Experience of the Children Act indicates that there are problems not with the legislation itself, but, rather, with the implementation of that important landmark legislation. Therefore, during the Standing Committee, I made a commitment to look at how we might give that important group of carers a right to ask for an assessment under the Bill, which would be linked to the delivery of services under the Children Act.

The Government's objective in developing the national carers strategy and, in particular, in supporting the Bill, is to listen to what carers say they want, so that they feel cared for themselves, and can see that their needs are being understood and that progress is being made in ensuring that those needs are met. Parent carers in particular have asked me to ensure that, through the Bill, it is made explicit that the needs of persons with parental responsibility for disabled children must be supported to the same extent as the needs of any other carer who provides, or intends to provide, a substantial amount of care regularly for a person who is aged 18 or over.

New clause 3 underlines the existing arrangements whereby councils are empowered under the Children Act to provide a wide range of services to disabled children and their families. Those services include advice, guidance, counselling, occupational, social, cultural or recreational activities, home help and attendances at a family centre. The Government have listened to the concerns that have been expressed and, with my hon. Friend the Member for Stalybridge and Hyde, have taken action to strengthen the Bill in that important area. The new clause makes it clear that persons with parental responsibility for disabled children will have a right to ask for an assessment under the Bill. For those carers, services will continue to be provided under the Children Act to safeguard and to promote the welfare of those children.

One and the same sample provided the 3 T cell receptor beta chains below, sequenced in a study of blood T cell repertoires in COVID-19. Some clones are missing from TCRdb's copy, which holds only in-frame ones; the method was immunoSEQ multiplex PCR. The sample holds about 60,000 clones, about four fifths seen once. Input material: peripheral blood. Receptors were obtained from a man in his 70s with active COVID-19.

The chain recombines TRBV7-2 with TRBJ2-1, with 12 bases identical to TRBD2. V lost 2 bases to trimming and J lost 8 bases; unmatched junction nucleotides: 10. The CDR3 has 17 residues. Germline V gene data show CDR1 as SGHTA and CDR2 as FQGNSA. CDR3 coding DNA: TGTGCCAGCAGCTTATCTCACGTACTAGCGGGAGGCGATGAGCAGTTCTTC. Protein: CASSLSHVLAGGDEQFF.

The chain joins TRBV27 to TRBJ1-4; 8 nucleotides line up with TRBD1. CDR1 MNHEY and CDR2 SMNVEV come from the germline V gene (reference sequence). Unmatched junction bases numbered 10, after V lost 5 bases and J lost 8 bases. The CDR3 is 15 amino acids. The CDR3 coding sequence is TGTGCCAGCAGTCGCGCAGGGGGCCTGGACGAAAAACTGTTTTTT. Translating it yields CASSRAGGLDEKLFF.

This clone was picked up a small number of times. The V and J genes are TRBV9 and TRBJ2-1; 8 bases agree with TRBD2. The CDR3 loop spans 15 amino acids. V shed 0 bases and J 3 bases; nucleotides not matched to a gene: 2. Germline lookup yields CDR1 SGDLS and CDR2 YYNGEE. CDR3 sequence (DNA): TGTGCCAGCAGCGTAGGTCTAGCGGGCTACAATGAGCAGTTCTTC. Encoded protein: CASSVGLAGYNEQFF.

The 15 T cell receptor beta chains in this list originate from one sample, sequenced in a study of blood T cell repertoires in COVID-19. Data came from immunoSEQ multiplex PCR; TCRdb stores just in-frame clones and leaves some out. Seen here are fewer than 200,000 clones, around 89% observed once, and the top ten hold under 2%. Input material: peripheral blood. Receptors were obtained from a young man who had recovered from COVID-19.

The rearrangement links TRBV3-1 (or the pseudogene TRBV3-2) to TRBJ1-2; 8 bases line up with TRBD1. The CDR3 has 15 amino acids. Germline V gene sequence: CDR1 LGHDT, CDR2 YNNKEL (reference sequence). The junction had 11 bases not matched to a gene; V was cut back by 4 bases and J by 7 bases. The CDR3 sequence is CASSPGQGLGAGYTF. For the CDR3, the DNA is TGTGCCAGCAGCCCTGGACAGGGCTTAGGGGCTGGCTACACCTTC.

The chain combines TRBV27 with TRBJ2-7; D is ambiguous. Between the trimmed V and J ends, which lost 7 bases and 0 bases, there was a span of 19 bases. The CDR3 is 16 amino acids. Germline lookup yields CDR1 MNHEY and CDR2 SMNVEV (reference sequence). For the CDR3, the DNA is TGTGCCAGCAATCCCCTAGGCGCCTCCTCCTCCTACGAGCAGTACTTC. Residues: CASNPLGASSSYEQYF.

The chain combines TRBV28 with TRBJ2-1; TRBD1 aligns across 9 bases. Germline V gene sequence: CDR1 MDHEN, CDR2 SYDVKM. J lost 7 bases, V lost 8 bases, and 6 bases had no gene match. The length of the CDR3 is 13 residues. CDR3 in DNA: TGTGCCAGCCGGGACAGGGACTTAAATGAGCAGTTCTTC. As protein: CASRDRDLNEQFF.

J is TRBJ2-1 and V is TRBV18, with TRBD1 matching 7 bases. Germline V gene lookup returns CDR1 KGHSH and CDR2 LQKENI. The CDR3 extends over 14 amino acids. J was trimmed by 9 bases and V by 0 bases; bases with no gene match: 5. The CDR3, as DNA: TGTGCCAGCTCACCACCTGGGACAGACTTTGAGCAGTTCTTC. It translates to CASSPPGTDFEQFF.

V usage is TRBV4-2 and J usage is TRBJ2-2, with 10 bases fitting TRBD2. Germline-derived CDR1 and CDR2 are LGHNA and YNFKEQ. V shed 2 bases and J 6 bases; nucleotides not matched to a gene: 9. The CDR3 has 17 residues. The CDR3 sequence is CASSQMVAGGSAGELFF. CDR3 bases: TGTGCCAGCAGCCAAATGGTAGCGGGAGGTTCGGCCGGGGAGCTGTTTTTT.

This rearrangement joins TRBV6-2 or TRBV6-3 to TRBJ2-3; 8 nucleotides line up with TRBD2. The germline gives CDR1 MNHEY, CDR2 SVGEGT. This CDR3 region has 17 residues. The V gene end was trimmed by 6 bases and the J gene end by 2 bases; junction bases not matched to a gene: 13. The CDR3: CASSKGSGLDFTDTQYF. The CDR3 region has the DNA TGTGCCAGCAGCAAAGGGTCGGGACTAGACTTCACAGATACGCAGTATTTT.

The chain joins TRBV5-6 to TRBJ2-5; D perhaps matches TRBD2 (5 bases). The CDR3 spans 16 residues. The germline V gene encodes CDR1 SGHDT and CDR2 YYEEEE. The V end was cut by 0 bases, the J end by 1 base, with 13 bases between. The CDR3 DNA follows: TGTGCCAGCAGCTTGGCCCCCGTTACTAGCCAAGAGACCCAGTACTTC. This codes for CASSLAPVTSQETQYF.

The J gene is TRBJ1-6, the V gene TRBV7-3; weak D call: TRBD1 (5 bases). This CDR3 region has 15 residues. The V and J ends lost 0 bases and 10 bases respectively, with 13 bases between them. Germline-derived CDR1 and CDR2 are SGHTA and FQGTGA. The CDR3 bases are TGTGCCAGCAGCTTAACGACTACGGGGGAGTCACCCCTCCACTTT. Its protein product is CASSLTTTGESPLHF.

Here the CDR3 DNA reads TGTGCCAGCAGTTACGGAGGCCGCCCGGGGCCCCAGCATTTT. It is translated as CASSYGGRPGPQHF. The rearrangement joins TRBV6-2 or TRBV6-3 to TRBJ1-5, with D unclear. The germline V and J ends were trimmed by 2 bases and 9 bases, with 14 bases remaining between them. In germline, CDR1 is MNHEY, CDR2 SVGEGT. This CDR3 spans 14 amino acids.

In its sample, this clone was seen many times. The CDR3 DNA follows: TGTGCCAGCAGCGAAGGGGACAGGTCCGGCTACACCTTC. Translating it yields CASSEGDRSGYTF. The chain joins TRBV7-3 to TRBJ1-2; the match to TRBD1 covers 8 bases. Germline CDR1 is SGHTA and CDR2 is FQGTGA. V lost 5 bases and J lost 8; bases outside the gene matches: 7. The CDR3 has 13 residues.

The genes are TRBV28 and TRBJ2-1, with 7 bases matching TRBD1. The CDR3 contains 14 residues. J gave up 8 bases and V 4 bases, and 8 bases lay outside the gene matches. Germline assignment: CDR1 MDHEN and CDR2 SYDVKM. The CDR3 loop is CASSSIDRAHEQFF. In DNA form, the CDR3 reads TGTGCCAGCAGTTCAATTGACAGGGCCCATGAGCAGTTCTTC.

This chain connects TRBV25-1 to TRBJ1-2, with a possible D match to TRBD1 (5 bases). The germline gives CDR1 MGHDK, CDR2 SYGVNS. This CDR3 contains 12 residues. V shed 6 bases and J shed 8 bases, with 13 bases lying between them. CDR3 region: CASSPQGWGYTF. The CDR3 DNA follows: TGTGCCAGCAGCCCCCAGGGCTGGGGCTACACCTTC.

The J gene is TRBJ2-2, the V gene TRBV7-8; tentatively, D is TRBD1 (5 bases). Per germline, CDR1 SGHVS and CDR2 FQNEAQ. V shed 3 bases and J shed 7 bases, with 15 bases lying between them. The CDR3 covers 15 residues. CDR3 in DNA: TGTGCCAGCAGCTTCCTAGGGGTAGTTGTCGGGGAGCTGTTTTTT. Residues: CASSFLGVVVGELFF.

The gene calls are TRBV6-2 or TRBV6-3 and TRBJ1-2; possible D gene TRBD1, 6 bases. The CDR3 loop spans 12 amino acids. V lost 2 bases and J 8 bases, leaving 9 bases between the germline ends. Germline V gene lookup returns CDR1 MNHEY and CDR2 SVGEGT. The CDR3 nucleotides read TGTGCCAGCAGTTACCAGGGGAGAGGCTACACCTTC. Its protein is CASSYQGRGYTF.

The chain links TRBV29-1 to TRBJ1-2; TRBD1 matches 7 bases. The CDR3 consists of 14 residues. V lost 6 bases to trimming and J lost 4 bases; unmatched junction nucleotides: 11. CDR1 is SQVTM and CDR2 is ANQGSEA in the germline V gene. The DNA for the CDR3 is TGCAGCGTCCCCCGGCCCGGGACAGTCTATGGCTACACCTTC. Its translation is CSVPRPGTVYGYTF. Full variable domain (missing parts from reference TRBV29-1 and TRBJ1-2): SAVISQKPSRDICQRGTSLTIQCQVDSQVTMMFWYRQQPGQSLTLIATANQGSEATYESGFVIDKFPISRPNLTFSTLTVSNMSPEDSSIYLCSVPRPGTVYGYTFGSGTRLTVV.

Amendments Nos. 29, 30, 31 and 32 expand clause 4, so that, for the purpose of the community care assessment and an assessment of a disabled child under the 1995 Act, a local council may take into account, so far as it considers it to be material, an assessment under the new clause.

Amendment No. 35 meets the need for a minor technical consequential amendment to clause 10. It takes account of the fact that the definition of "local authority" is different in the National Health Service and Community Care Act 1990 and in the Children Act. Some amendments are technical and often do not look as if they make any sense. I assure my hon. Friends and the House as a whole that amendment No. 35 does make sense. It is purely technical. I hope that the House will support it, and, therefore, the new clause.

Mr. Andrew F. Bennett (Denton and Reddish)

Before my hon. Friend finishes his speech, can he tell us what implications the measure has for the costs for local authorities?

Mr. Hutton

I do not think that the new clause will add to the responsibilities of local authorities. It declares on the face of the Bill the existing provisions. These are services that local authorities are already able to provide for parent carers under the 1989 and 1995 Acts. Perhaps I did not make the point clear enough, and we need to look at the origins of the argument.

On Second Reading, the reasonable concerns of, for example, organisations that represent parent carers were aired. They felt that, inadvertently, we were excluding parent carers from the Bill. Consequently, they felt that a signal was being sent that we did not value the importance of their contribution and the role that they play—but nothing could be further from the truth. I know that my hon. Friend the Member for Stalybridge and Hyde in particular feels strongly that the role of parent carers is very important.